My mum had a phrase that fascinated me – whenever something like the vacuum cleaner showed signs of failure, she would say, “Oh, it’s going home.” I’ve always had a vision of what a strange and wonderful place that particular Home may be, filled with weary appliances. It’s a powerful phrase, and as I grew older and maybe wiser, I realized it is more usually indicative of the human condition, of finding one’s place in the world.
Ireland as Home seems to hold a particularly special place in the hearts of millions, and it was with great pleasure that I was recently invited to the Lincoln Center Institute (LCI), which promotes Arts in Education, to hear and talk to one of Irish America’s foremost singers, Cathie Ryan.
Some of the Irish-related events the LCI has mounted over the years include a stage production of James Joyce’s Dubliners, traditional Irish music as part of a program called “Duo Loco: A Percussive Explosion,” Irish story-telling, and readings of Beckett’s Krapp’s Last Tape. This year’s presentation by Ryan, titled “From Shore to Shore: Irish-American Music,” is a return event that had a highly successful tour of schools around the NYC area last year, and it is great fun. Donal Clancy, son of Liam Clancy of The Clancy Brothers and Tommy Makem fame (a fact which drew a gasp of recognition from the crowd), accompanied Cathie on guitar, with Ben Power, a fine flute player from Liverpool, New York fiddler Sara Milonovich, and Scottish guitarist Alan Murray alongside also.
After running through a selection of traditional and original material, Ryan invited questions from the audience, and was immediately grilled about the bodhrán she was playing. Percussion seems to be all, and Cathie detailed how she broke the ice at one school by luring a somewhat recalcitrant group of young kids onto the stage to break dance along to her playing.
I caught up with Cathie before the concert; it had been a breathless few days for her. In addition to the Lincoln Center performance she was back in New York to celebrate and sing at her son’s wedding.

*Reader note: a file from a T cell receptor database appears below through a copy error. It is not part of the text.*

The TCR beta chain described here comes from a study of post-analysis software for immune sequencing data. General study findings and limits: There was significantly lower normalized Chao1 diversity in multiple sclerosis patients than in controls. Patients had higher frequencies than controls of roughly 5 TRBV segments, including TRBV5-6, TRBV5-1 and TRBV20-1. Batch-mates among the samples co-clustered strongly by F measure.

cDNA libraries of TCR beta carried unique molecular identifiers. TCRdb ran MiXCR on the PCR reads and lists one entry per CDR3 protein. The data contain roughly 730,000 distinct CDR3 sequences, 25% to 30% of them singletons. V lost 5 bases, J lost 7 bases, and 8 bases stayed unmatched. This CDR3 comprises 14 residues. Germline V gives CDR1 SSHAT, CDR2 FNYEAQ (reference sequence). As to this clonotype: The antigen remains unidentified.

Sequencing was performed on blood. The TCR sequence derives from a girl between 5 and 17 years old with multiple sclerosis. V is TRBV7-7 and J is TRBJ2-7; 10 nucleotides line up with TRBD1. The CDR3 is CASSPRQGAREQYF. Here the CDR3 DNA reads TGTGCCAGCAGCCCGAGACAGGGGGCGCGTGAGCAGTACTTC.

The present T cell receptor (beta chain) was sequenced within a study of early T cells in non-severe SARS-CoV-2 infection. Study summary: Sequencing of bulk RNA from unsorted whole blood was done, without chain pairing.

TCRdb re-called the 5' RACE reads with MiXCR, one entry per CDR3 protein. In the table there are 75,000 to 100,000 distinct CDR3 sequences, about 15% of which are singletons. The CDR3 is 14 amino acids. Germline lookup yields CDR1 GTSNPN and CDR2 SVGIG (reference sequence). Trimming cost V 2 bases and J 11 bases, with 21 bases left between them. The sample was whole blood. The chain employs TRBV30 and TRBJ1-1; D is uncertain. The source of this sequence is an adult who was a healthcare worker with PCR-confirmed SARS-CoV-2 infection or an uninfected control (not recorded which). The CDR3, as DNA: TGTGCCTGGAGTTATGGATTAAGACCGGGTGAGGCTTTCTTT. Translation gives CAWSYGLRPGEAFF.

Cathie was born and raised in Detroit by Irish parents who instilled in her a love of Irish music. After a long stint with Cherish the Ladies, and a successful solo career, the longtime New York resident recently moved to Ireland.
So why the move?
Since I was young I would visit Ireland two or three times a year, and it really did feel like home. My son, now grown and soon to be married, simply said, “Mom, why don’t you move over there, you love it so much.” It was a revelation. After a time, I sold the house in New York and moved my furniture over to a lovely little cottage on the shores of the Cooley Peninsula in County Louth. I wake up in the morning and drink my coffee gazing out at the Irish Sea.
Has the move inspired any new songs?
I’m feeling that something new is in the air. I’m not sure what it is yet, but it’s very exciting! For so long, I’ve been on the road more than I’ve been at home. The Farthest Wave was recorded in a rush between tours; now I’m looking forward to having much more time to myself, and writing new material will be an important part of it.
How personal are your songs?
(Laughter.) My really personal songs I only sing at home. But when I’m looking for a song, I look for a universal emotion, something that my audience can relate to, whether it’s my own song, or some other writer like Gerry O’Beirne. I do love the great traditional Irish songs, “Danny Boy” for one, but for the most part I will sing those unaccompanied, sean nós style, and never in a pub!
You have worked with a wealth of great musicians – Seamus Egan, John McCusker, the Rusbies, John Doyle, Donal Clancy, Kris Drever. It’s a great community.
It is. We all live together when recording an album, and someone will come down in the morning with a new idea to try out – it’s great fun.
When I’m on the road I meet up with friends at festivals and we play some tunes together, it’s wonderful, but I’m also looking forward to some down time when I can just get together with them, without the pressure of being on the road.
Thanks, Cathie, and good luck with your new adventure. I’m sure more than a few of us are dead jealous!
For more information about the
LCI, go to: www.Icinstitute.org.
For more information about Cathie, go to: www.CathieRyan.com ♦